Metropolitan Transit Authority police arrested a man for photographing them at Penn Station in New York City this afternoon – deleting his photo – before releasing him from a jail cell an hour later.

Clark Stoeckley was issued a summons charging him with “engaging in threatening behavior.”

“I was walking through Penn Station and I came across these MTA cops with semi-automatic weapons,” he said in a phone interview with Photography is Not a Crime.

“I stopped to take a photo and the cop came up to me and arrested me. I asked, ‘why am I being arrested?’

“’Because you’re a dick,’” the officer responded.

While in custody, Stoeckley asked the cop why he felt threatened by a cell phone when he was carrying a semi-automatic gun.

“‘Because it could have been a phone gun,'”  the cop responded.

Last year, MTA police arrested Joey Boots for shooting video of armed soldiers inside Penn Station because they also feared his camera was a weapon. Those charges were eventually dropped.

Having just been released from custody, Stoeckley was on his way home where he will attempt to recover the deleted image from his iPhone. I recommended PhotoRec, which helped me recover the footage that was deleted after Miami-Dade Police Major Nancy Perez arrested me during the Occupy Miami eviction.

Stoeckley, a 29-year-old artist, is notorious for driving the WikiLeaks Truck, a truck he painted to raise awareness for Bradley Manning, the U.S. soldier who is imprisoned for leaking classified documents to WikiLeaks.

Other than that, Stoeckley has no connection to Manning or WikiLeaks, the organization that has published or released to media all sorts of classified documents regarding the American wars overseas.

After Stoeckley was released this afternoon, he tweeted of his arrest, which prompted me to contact him for an interview. He sent me his number and when I called, the first thing I heard was a recorded message warning me that his phone was being monitored by the FBI.

The WikiLeaks Truck became a common fixture at Zuccotti Park during the Occupy Wall Street encampment.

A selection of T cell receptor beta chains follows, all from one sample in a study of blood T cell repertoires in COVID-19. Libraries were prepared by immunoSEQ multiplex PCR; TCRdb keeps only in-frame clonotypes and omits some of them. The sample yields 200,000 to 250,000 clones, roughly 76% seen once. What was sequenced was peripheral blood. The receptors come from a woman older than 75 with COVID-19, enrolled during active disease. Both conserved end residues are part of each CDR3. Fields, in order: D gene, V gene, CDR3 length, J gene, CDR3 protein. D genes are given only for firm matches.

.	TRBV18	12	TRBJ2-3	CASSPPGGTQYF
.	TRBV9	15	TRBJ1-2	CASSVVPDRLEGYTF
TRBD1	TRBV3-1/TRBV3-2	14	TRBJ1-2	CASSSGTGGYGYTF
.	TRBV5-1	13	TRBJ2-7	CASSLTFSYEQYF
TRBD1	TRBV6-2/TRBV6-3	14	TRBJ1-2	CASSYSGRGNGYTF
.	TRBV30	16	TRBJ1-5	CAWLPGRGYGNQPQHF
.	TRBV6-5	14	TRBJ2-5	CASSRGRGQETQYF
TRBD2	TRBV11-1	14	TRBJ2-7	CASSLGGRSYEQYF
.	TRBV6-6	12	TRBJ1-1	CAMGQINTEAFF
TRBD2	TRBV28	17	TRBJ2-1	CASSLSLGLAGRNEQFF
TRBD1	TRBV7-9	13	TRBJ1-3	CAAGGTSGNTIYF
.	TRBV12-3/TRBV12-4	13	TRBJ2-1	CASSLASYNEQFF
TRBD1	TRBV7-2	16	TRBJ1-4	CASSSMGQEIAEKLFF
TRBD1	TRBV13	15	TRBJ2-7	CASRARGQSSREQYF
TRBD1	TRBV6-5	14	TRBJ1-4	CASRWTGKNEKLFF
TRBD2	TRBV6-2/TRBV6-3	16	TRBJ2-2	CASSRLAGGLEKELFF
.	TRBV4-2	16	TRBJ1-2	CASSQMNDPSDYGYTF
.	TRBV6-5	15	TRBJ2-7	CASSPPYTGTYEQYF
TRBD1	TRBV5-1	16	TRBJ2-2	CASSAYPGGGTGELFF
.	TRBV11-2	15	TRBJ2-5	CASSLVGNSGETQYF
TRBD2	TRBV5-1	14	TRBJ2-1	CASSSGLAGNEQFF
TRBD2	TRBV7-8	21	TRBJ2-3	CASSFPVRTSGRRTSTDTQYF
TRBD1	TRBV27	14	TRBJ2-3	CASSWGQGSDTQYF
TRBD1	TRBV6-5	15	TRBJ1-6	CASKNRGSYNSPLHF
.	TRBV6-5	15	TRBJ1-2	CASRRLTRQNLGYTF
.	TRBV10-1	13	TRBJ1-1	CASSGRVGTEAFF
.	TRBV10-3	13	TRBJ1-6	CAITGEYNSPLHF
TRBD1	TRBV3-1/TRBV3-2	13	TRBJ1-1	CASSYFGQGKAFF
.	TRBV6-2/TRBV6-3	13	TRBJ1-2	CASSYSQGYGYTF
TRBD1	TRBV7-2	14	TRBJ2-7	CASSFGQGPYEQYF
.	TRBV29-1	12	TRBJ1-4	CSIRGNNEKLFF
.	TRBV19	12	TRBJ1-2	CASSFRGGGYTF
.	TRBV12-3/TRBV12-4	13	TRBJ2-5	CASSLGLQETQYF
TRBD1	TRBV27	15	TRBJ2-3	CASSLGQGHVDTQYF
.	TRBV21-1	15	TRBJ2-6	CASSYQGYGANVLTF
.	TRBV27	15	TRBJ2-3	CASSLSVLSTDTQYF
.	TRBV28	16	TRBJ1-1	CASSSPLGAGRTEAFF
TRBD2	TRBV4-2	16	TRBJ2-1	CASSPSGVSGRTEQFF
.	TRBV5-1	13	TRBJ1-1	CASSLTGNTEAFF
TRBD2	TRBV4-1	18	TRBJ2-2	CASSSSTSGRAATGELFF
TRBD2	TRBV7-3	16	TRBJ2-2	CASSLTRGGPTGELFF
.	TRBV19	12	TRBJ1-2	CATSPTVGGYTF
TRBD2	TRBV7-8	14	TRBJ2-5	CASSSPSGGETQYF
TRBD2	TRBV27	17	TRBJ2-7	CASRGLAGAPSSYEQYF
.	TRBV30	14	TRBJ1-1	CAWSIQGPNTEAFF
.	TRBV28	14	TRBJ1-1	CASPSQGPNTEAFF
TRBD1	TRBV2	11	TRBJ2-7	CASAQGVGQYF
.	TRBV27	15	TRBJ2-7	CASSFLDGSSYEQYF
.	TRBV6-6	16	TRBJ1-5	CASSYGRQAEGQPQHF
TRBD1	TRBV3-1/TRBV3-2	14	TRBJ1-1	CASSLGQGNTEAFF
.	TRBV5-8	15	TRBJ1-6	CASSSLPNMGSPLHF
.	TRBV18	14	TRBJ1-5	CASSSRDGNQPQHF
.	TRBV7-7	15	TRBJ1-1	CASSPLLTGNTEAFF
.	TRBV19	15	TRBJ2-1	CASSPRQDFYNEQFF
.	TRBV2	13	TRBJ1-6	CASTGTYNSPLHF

At one point, police arrested him while distributing blankets to Occupy Wall Street activists when he refused to allow them to search the truck, an incident he caught on video.

When they impounded the truck, it ended up going missing.

Stoeckley had to get a judge to track it down. When he finally found it in an impound lot, a New York City police officer gave him a jump start because the battery had gone dead.

But when Stoeckley tried to video record the generous action, he was threatened with arrest for recording a public official on public property.

Check out that video here because it’s not embedding below as I attempted.


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I am immersed in a legal case where I not only want to clear my criminal charges stemming from my arrest in January, but I want to sue the Miami-Dade Police Department for deleting my footage, which I was able to recover.

My goal is to set some type of precedent to ensure this does not happen as often as it does today where cops simply get away with it.

So if you would like to contribute, please click on the “donate” button below and contribute whatever you can afford.

You can also contribute to my Legal Defense Fund by purchasing a photographer rights lens cloth and/or laminated card to wear around your neck like a press badge through Zap Rag.Please write “carlos3” in the comments section of the Paypal transaction to ensure I receive a portion of the sale.